The Rise of the Investment Boutique

Terry Flanagan

A greater number of institutional investors are seek nontraditional sources of alpha, leading to a two-tiered marketplace, with large multiservice asset managers controlling the lion’s share of activity, and the remainder going to niche players, including independent boutiques.

Being owner-operated ranks among the top drivers of success within the boutique fund industry, but nearly half of respondents (49%) attribute the rise in boutiques in part to a reaction against large funds, according to the SunGard Asset Arena 360 Boutique Asset Manager survey.

Some 70% of the SunGard survey respondents believe that an “hourglass” or “Big Squeeze” phenomenon—in which middle-market players are increasingly marginalized—will likely continue to re-shape the marketplace.

Larger players enjoy economies of scale, while smaller asset managers are profitable on fewer assets than larger firms as they offer more unique products and can therefore charge higher fees, said 60% of respondents.

For those looking to set up shop, cost of operations, regulation, the burden of due diligence and compliance, the ability to show institutional grade control systems and IT investment are the top five barriers to entry.

Of greatest importance to boutiques are the U.S. Foreign Account Tax Compliance Act (Fatca), the U.K.’s Retail Distribution Review (RDR), Europe’s Alternative Investment Fund Managers Directive (AIFD), and the U.S. Dodd-Frank Act.

“It is important not to forget that there are no revenue benefits for asset managers involved here,” said Matt Grinnell, compliance officer, buy side at Fidessa.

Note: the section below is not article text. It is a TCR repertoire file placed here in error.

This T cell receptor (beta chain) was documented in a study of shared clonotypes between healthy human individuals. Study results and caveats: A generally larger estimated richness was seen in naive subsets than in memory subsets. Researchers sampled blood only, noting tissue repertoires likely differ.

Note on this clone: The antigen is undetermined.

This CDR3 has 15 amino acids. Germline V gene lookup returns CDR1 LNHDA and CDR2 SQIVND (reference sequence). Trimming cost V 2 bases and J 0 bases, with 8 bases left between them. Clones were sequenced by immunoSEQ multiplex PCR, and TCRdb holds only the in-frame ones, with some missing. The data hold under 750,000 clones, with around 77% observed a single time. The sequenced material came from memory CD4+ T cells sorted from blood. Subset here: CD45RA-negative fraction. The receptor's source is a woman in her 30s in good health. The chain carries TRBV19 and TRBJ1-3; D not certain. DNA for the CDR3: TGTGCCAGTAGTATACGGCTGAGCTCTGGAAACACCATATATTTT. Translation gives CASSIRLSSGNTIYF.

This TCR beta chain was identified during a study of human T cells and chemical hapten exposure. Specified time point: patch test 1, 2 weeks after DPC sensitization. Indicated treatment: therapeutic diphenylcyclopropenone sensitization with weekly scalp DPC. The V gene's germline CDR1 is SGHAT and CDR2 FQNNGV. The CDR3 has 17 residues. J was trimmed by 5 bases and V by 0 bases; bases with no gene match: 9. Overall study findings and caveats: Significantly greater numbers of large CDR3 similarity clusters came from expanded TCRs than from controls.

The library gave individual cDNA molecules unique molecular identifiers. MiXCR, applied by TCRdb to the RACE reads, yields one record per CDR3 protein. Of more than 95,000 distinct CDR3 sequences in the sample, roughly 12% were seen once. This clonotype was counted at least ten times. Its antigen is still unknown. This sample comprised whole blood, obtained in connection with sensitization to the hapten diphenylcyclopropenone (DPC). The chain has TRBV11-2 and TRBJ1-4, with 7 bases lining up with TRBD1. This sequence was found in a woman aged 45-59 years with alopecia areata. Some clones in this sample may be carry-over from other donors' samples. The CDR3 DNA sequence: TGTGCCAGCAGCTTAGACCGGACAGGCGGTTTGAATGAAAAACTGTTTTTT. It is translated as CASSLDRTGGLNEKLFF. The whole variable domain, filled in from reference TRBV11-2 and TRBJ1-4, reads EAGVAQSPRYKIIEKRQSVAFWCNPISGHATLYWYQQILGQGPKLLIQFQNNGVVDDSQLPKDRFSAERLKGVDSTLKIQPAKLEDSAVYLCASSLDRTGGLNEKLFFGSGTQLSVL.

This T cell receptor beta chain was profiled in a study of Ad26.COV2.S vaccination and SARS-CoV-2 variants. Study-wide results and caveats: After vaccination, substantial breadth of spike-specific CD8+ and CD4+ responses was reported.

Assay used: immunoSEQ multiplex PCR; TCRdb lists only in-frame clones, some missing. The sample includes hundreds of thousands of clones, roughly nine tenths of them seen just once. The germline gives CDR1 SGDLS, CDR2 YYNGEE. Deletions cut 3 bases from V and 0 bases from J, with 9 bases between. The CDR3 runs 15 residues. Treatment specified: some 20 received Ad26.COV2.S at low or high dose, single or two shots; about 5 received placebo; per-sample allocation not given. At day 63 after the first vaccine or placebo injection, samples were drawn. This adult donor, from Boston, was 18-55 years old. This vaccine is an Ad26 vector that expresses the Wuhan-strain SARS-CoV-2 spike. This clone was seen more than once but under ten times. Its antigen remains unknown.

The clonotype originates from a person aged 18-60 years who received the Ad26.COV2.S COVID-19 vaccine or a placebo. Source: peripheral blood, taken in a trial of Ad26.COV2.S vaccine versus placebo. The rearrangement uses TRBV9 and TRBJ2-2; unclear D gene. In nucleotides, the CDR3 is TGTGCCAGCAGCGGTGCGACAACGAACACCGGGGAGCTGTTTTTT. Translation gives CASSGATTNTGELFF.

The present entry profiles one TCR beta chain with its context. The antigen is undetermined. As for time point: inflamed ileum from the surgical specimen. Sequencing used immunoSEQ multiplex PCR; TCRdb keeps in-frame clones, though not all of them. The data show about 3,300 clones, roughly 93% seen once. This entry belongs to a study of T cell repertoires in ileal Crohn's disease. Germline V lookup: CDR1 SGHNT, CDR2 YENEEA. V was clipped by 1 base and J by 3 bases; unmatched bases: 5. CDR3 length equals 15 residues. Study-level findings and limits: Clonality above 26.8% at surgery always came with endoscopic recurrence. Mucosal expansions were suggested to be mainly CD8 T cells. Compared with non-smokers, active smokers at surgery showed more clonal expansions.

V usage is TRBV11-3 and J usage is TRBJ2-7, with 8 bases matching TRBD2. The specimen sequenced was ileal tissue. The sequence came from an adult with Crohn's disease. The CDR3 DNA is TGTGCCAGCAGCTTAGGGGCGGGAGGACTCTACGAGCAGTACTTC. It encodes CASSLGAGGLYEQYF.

“They are being required to go through a significant compliance loop with all the attendant costs and upheavals in order to do precisely the same business they have always done,” he said. “It’s another case of the majority, who operate in a low-risk environment, being forced to pay the price for the tiny minority of high-risk players.”

Boutiques have a clear view of the factors that could make or break their enterprises in the next year, and have identified investor confidence, investment returns, rising costs, risk transparency and the Eurozone crisis as the top five factors on their watch lists.

“Owner-managers need real-time information at their fingertips concerning their clients, portfolios, trades in progress, risks and compliance issues, with a single point of truth and a full audit trail,” said Paul Compton, SunGard’s head of strategy for asset management, in a statement. “To win new business and service ‘continuous due diligence’ demands, they need to be able to demonstrate the integrity of their processes to potential investors.”

SunGard’s Asset Arena 360, said Compton, provides “a single integrated platform for all these functions, hosted and managed by SunGard to help keep the internal costs of owning and operating technology to a minimum.”

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